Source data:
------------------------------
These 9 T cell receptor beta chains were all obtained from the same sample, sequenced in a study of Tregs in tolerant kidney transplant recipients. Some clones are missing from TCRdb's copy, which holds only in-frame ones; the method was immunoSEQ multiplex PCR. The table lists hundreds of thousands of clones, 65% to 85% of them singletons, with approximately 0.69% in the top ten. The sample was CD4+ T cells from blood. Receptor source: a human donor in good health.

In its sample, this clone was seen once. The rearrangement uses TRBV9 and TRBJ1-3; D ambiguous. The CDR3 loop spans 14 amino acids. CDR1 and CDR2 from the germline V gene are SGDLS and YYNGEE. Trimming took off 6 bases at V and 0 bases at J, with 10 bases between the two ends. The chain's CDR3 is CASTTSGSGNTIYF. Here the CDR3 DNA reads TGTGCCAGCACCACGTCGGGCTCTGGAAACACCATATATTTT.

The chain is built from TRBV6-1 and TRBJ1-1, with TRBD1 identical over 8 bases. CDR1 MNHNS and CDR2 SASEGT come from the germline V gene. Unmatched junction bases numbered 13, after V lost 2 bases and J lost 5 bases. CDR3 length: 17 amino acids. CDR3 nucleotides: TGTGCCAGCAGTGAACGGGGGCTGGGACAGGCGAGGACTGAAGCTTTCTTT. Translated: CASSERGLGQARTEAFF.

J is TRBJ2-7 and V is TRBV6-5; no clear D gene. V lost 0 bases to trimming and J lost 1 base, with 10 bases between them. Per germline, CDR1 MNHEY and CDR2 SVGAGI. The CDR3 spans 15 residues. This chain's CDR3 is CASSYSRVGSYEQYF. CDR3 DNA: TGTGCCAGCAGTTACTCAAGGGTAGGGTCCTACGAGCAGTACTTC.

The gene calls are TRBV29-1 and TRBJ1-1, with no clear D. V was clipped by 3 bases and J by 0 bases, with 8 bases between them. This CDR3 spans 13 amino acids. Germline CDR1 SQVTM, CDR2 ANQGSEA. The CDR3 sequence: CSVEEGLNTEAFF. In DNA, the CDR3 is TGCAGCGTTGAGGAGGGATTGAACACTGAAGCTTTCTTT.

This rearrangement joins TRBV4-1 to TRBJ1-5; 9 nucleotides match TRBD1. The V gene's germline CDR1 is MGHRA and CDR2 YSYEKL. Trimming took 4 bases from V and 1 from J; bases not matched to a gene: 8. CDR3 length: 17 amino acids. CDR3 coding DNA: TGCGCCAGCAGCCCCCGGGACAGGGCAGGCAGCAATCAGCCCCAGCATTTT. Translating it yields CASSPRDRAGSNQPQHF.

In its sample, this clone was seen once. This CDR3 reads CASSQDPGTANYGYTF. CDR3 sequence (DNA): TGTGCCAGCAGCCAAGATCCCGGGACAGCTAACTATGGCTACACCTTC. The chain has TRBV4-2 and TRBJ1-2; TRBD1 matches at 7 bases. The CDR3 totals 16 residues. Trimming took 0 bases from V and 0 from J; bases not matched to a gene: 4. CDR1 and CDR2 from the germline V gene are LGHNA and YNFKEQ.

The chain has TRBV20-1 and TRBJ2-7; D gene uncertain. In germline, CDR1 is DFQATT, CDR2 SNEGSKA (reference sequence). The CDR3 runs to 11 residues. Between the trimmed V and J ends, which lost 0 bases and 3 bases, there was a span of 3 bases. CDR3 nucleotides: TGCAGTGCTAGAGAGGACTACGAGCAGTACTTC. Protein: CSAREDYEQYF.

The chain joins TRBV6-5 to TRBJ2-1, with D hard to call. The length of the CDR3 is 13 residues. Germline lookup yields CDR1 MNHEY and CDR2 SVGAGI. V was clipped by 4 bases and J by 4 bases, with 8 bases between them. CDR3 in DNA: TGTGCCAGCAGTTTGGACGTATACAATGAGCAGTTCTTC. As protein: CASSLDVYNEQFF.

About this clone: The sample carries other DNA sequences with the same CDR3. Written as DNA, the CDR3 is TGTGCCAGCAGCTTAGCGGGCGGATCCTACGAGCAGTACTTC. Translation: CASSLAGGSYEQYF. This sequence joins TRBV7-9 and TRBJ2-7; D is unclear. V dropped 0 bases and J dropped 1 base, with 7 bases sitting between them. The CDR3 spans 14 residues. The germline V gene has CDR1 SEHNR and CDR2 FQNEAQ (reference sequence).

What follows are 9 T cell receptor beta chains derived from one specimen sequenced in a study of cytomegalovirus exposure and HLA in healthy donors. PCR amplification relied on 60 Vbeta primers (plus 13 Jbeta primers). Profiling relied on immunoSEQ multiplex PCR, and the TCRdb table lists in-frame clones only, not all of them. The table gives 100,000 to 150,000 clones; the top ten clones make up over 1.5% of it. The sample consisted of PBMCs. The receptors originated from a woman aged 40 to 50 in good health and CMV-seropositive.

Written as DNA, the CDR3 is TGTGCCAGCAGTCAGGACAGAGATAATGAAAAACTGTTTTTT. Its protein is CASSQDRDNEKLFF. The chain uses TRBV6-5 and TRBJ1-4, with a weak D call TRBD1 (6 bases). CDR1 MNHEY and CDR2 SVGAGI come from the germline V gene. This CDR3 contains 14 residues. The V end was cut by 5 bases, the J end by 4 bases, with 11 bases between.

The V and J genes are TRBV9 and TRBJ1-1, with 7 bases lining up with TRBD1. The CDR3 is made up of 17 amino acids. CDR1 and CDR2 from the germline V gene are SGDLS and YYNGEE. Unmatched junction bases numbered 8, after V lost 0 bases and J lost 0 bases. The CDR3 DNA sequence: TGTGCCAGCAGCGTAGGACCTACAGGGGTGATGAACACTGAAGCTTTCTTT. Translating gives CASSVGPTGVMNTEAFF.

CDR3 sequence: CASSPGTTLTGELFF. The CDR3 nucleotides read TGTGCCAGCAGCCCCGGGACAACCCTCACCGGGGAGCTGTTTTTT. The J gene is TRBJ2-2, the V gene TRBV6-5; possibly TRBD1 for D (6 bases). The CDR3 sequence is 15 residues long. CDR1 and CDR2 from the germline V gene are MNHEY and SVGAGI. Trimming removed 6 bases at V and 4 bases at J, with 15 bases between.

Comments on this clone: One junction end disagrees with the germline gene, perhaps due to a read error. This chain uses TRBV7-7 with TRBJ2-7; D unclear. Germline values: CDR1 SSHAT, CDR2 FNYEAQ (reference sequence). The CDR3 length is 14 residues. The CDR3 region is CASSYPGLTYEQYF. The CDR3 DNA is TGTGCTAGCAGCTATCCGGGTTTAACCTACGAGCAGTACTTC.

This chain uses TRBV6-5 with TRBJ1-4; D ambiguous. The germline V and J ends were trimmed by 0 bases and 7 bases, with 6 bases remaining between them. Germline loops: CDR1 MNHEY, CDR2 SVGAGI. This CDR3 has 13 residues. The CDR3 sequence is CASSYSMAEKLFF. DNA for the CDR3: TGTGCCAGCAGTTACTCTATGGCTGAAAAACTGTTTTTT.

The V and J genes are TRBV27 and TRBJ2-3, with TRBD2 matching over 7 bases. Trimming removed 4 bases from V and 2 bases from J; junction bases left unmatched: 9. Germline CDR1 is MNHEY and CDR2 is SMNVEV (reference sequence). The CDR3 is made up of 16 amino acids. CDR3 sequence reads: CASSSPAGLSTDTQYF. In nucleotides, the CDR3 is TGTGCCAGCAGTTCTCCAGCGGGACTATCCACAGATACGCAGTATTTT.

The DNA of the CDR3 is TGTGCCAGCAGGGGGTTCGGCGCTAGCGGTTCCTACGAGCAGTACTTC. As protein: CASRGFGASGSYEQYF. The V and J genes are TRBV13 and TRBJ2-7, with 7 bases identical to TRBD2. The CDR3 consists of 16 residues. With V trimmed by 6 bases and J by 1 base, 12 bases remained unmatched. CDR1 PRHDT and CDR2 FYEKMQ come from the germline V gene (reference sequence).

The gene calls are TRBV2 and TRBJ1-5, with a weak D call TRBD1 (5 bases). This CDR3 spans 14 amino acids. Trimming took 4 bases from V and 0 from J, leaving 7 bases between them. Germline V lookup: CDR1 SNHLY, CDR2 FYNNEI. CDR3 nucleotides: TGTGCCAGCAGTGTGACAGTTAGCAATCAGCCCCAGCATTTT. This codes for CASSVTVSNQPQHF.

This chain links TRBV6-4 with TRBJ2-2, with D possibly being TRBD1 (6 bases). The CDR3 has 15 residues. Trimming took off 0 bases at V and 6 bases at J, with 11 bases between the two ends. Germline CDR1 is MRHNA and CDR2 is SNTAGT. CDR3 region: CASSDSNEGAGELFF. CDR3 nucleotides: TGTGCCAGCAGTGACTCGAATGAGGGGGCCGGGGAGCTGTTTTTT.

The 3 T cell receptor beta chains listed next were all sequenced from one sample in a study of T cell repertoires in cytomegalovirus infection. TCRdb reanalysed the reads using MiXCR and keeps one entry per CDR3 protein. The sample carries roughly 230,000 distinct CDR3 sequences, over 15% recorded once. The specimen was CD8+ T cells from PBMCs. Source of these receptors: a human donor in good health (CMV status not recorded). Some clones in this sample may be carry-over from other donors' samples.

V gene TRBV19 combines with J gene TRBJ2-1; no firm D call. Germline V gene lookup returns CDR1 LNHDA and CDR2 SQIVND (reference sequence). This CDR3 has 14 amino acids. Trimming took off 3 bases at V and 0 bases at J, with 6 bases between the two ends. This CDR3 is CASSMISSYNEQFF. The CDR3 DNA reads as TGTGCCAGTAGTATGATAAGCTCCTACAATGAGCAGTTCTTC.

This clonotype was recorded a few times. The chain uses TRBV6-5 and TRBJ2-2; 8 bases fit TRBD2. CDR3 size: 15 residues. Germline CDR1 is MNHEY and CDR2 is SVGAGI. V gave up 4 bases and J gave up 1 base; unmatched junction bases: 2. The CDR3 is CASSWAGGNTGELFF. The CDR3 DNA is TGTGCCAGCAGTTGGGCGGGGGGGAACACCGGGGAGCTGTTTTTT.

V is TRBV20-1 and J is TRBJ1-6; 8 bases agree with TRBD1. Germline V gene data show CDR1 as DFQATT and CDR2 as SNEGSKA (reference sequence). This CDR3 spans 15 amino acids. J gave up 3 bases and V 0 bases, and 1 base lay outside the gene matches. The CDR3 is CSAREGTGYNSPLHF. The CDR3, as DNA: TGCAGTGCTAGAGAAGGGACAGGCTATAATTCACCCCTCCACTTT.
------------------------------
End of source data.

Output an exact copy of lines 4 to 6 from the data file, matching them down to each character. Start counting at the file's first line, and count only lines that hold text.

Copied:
J is TRBJ2-7 and V is TRBV6-5; no clear D gene. V lost 0 bases to trimming and J lost 1 base, with 10 bases between them. Per germline, CDR1 MNHEY and CDR2 SVGAGI. The CDR3 spans 15 residues. This chain's CDR3 is CASSYSRVGSYEQYF. CDR3 DNA: TGTGCCAGCAGTTACTCAAGGGTAGGGTCCTACGAGCAGTACTTC.

The gene calls are TRBV29-1 and TRBJ1-1, with no clear D. V was clipped by 3 bases and J by 0 bases, with 8 bases between them. This CDR3 spans 13 amino acids. Germline CDR1 SQVTM, CDR2 ANQGSEA. The CDR3 sequence: CSVEEGLNTEAFF. In DNA, the CDR3 is TGCAGCGTTGAGGAGGGATTGAACACTGAAGCTTTCTTT.

This rearrangement joins TRBV4-1 to TRBJ1-5; 9 nucleotides match TRBD1. The V gene's germline CDR1 is MGHRA and CDR2 YSYEKL. Trimming took 4 bases from V and 1 from J; bases not matched to a gene: 8. CDR3 length: 17 amino acids. CDR3 coding DNA: TGCGCCAGCAGCCCCCGGGACAGGGCAGGCAGCAATCAGCCCCAGCATTTT. Translating it yields CASSPRDRAGSNQPQHF.